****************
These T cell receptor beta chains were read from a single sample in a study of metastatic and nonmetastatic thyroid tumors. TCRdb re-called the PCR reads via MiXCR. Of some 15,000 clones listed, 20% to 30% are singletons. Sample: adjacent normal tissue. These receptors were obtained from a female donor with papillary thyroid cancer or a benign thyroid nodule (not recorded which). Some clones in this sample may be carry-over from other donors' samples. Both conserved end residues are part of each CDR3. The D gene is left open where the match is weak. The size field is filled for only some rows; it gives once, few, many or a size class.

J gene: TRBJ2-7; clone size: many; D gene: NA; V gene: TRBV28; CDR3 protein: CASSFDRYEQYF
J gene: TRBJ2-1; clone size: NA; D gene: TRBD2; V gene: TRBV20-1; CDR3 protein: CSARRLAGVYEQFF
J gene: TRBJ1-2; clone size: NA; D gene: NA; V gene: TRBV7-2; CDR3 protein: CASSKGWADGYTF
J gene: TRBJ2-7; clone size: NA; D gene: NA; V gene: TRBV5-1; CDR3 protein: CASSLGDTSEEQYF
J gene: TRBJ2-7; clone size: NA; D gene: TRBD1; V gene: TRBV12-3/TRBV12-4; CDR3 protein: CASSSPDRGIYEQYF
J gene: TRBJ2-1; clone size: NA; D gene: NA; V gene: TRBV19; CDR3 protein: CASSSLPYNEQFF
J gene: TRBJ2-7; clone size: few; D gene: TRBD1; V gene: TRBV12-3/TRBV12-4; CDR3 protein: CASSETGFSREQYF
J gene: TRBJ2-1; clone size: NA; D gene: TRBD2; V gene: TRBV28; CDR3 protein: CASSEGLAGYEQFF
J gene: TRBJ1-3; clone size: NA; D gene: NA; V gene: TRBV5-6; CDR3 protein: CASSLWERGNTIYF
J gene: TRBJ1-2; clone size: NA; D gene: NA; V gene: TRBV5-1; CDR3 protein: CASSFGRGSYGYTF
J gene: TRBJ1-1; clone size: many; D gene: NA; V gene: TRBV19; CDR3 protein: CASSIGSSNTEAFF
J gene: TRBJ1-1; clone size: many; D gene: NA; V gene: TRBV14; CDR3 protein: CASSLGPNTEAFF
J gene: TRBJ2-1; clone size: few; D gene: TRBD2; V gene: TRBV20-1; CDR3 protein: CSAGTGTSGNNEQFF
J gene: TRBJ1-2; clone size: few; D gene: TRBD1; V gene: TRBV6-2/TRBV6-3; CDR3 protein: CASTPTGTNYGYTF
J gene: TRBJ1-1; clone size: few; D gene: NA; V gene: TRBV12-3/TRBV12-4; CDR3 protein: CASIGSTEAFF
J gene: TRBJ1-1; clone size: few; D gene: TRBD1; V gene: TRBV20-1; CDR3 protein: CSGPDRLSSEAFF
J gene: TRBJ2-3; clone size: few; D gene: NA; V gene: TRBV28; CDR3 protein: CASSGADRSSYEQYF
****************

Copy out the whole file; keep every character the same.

These T cell receptor beta chains were read from a single sample in a study of metastatic and nonmetastatic thyroid tumors. TCRdb re-called the PCR reads via MiXCR. Of some 15,000 clones listed, 20% to 30% are singletons. Sample: adjacent normal tissue. These receptors were obtained from a female donor with papillary thyroid cancer or a benign thyroid nodule (not recorded which). Some clones in this sample may be carry-over from other donors' samples. Both conserved end residues are part of each CDR3. The D gene is left open where the match is weak. The size field is filled for only some rows; it gives once, few, many or a size class.

J gene: TRBJ2-7; clone size: many; D gene: NA; V gene: TRBV28; CDR3 protein: CASSFDRYEQYF
J gene: TRBJ2-1; clone size: NA; D gene: TRBD2; V gene: TRBV20-1; CDR3 protein: CSARRLAGVYEQFF
J gene: TRBJ1-2; clone size: NA; D gene: NA; V gene: TRBV7-2; CDR3 protein: CASSKGWADGYTF
J gene: TRBJ2-7; clone size: NA; D gene: NA; V gene: TRBV5-1; CDR3 protein: CASSLGDTSEEQYF
J gene: TRBJ2-7; clone size: NA; D gene: TRBD1; V gene: TRBV12-3/TRBV12-4; CDR3 protein: CASSSPDRGIYEQYF
J gene: TRBJ2-1; clone size: NA; D gene: NA; V gene: TRBV19; CDR3 protein: CASSSLPYNEQFF
J gene: TRBJ2-7; clone size: few; D gene: TRBD1; V gene: TRBV12-3/TRBV12-4; CDR3 protein: CASSETGFSREQYF
J gene: TRBJ2-1; clone size: NA; D gene: TRBD2; V gene: TRBV28; CDR3 protein: CASSEGLAGYEQFF
J gene: TRBJ1-3; clone size: NA; D gene: NA; V gene: TRBV5-6; CDR3 protein: CASSLWERGNTIYF
J gene: TRBJ1-2; clone size: NA; D gene: NA; V gene: TRBV5-1; CDR3 protein: CASSFGRGSYGYTF
J gene: TRBJ1-1; clone size: many; D gene: NA; V gene: TRBV19; CDR3 protein: CASSIGSSNTEAFF
J gene: TRBJ1-1; clone size: many; D gene: NA; V gene: TRBV14; CDR3 protein: CASSLGPNTEAFF
J gene: TRBJ2-1; clone size: few; D gene: TRBD2; V gene: TRBV20-1; CDR3 protein: CSAGTGTSGNNEQFF
J gene: TRBJ1-2; clone size: few; D gene: TRBD1; V gene: TRBV6-2/TRBV6-3; CDR3 protein: CASTPTGTNYGYTF
J gene: TRBJ1-1; clone size: few; D gene: NA; V gene: TRBV12-3/TRBV12-4; CDR3 protein: CASIGSTEAFF
J gene: TRBJ1-1; clone size: few; D gene: TRBD1; V gene: TRBV20-1; CDR3 protein: CSGPDRLSSEAFF
J gene: TRBJ2-3; clone size: few; D gene: NA; V gene: TRBV28; CDR3 protein: CASSGADRSSYEQYF